But no one visited anyone at the home; only the Social and the men with tabs in their pockets. They smelt bad and liked the girls with gloss on their lips.
The men rubbed their fingers on the back of the necks of the girls and said they were taking them down the pub. They didn’t come back. I asked Pinch once if I could go and see the girls at the pub. Pinch swore and flicked her hand across my mouth,
“Shut yer trap and keep it shut.”
My lip bled. Later that night, I looked at the measuring tape, praying for another inch. Another inch would mean I was big enough to go on the fly-away swings when Dreamland opened its gates once more, next month.
The Ferris wheel winked in the moonlight. At night, when the darkness and stars stretched and warped my line of sight, I could almost reach the wheel if I stretched my arm out far enough through the rusting window grille.
We were all counting down to the grand opening. There wasn’t a kid in the home who didn’t want to go there, even the cool ones, smacked up in the yard. We had to be careful. We came up with the idea of a rota for every night of the first week when Dreamland would be open. We couldn’t all sneak out at the same time or Pinch and the Slappers would notice, even though we planned to stuff our beds with clothes to look like bodies asleep. Twos and threes, no more. Everyone wanted to get the first night.
After tea, one by one, we slipped out into the yard. Skank leant against the yard wall, as I
approached she stuck out her fist. She had blue spiky hair and a leather jacket. I reckon she’d nicked it, the Social didn’t give us clothes like that. In between her knuckles were the lots. I drew one.
“Should have known. It had to be you didn’t it, Twisted?”
She spat. I had got it, the first night.
“Well aren’t you the lucky one,” she laughed. I didn’t like her laugh, she sounded like the old fox that nosed around the bins at night, coughing.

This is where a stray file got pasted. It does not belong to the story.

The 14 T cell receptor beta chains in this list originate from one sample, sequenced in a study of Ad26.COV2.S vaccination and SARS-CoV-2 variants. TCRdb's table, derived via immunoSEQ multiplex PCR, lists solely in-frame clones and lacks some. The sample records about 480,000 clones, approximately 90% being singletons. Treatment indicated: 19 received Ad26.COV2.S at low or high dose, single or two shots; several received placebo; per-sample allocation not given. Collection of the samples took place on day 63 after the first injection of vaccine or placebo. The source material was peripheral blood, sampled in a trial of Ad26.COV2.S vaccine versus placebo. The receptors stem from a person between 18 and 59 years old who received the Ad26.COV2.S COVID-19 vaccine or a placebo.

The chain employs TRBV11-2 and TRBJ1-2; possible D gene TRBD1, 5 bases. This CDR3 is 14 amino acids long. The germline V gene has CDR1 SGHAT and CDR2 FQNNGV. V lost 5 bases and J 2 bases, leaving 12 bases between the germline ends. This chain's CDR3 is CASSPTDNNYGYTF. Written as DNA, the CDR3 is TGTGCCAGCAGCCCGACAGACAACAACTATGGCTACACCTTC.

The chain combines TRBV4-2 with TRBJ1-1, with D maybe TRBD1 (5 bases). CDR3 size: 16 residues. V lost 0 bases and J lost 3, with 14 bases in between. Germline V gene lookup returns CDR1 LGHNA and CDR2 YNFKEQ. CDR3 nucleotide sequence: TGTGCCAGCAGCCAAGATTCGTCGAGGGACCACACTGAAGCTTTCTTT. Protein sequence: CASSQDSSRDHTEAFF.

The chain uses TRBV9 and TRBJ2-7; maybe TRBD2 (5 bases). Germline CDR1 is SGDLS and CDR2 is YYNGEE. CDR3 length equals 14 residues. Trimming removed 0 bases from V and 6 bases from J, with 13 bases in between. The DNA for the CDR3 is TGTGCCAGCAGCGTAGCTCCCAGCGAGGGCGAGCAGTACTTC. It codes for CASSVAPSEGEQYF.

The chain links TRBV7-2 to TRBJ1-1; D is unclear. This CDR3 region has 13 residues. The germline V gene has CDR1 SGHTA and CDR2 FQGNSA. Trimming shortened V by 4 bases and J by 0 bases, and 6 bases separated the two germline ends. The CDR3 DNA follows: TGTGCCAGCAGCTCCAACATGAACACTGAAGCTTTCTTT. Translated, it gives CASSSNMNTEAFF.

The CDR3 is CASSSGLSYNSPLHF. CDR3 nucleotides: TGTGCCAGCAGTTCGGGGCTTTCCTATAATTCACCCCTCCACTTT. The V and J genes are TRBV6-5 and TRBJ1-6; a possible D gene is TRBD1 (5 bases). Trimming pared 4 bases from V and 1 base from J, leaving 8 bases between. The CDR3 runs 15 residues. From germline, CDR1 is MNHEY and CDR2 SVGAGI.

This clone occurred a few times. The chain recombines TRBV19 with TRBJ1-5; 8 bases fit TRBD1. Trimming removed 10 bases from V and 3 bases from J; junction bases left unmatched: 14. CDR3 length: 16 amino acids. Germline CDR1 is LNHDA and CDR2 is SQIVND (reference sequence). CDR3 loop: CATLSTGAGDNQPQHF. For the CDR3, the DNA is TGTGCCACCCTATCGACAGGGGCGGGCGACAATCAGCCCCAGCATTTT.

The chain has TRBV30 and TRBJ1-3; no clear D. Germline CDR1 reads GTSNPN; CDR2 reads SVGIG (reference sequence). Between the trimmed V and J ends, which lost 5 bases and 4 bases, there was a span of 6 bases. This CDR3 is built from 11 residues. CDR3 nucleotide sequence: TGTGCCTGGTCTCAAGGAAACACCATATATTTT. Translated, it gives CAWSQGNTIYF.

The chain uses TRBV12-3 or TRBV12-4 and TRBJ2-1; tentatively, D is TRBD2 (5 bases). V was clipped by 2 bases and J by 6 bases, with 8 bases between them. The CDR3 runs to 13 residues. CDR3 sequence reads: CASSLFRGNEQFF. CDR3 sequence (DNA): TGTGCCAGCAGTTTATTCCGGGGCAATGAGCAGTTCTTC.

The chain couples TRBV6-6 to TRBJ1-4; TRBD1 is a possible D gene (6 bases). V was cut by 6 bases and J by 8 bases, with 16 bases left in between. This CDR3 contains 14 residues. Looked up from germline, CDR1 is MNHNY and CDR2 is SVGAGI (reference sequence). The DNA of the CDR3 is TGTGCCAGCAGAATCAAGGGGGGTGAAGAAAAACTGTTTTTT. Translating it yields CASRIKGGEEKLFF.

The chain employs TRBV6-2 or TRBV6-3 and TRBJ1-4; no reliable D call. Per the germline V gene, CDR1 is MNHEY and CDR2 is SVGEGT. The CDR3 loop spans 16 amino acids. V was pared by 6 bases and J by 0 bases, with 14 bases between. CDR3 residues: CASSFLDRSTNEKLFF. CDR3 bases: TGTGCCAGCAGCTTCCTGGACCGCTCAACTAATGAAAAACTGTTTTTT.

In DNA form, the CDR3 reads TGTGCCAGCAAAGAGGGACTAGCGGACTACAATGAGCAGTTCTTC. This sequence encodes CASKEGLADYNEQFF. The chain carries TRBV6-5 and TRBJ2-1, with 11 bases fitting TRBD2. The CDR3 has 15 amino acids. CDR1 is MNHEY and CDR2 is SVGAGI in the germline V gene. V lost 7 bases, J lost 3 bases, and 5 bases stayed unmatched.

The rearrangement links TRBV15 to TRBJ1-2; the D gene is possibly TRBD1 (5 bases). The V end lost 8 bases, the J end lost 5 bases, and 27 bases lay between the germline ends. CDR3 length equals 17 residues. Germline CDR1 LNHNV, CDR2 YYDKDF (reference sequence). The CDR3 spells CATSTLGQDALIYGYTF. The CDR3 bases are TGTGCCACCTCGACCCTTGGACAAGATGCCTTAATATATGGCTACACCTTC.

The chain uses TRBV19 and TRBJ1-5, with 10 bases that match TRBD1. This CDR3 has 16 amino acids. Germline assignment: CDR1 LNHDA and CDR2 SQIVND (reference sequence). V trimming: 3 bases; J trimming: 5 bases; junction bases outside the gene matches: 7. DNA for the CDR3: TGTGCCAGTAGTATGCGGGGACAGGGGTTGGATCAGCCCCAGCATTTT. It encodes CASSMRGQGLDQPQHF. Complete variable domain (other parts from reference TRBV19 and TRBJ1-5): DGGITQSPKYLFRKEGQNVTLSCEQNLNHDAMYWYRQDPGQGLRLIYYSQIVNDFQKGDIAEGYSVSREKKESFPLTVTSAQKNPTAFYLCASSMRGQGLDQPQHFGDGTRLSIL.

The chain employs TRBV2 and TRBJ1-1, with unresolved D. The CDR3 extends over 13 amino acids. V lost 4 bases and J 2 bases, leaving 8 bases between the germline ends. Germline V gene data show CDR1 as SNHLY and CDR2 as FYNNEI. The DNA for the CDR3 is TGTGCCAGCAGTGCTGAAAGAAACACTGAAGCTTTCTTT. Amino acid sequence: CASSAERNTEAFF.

“How old are you now Twisted?”
“Ha! Take this then.”
She handed me a stick of pink lip-gloss.
“I’ll meet you by the burger van at Dreamland at ten. Don’t be late and put that on.”
“We’re going down the pub.”
She spat again, went back into the home; I could hear her laugh. I held the lip-gloss between my fingers, along with the match; my lot.
All week I waited, watching the gulls through the window grille, as they soared over the Ferris Wheel, beyond the fly-away swings. If only I could swing up there, then I could fly with the gulls into the clouds. Maybe Mum was up there, she always said the clouds were our night-time dreams, escaped through the window when we woke up.
At last the grand opening, I crept down the stairs. Skank and Pinch were sprawled on the settee in the TV room, cans in their hands. Out into the yard, the gate was open just a crack.
I ran along the seafront, past the brick tower that looked more like a block of flats than the entrance to an amusement park. Down the hill and under the yellow neon arrow, slipping through the queues. I darted around the roller disco and ran straight to the swings. The man pushed me up against the chart, shook his head. No, I was so sure.
“Under, by an inch, titch.”
On my tiptoes.
A smile, a drag on his cigarette.
“Ah, go on then.”
Up, up, sailing out over the fair. Higher, higher. A flicker down far below, beyond the walls of Dreamland, along the street, across the yard, into the dark hallway, along the corridor, second door from the end, a curl of smoke through the window grille. Slipping free.
A clip of white, an inch of wing. I see the gulls, the clouds.
Tell us a bit about you
I recently moved to Ashford, after living for the past 10 years in Sevenoaks. I have always loved Kent, because as a child my family took our holidays here, staying in a caravan on a farm in Painter’s Forstal. Some of my fondest memories are of sitting with my brother in the back of our Dad’s Triumph Dolomite Sprint.
We sat outside the Alma pub, drinking fizzy pop from bottles and covering our crisps with salt from the little blue packets you had to dig about the bag to find. We’d make up ghost stories while we waited for our parents.
I studied for my BA in Literature at the University of Kent, Canterbury and work for community health services in Kent. I would love to write full-time, but for now I write whenever I can, at weekends, on holidays and a lot on trains as I commute.
When did you first start writing?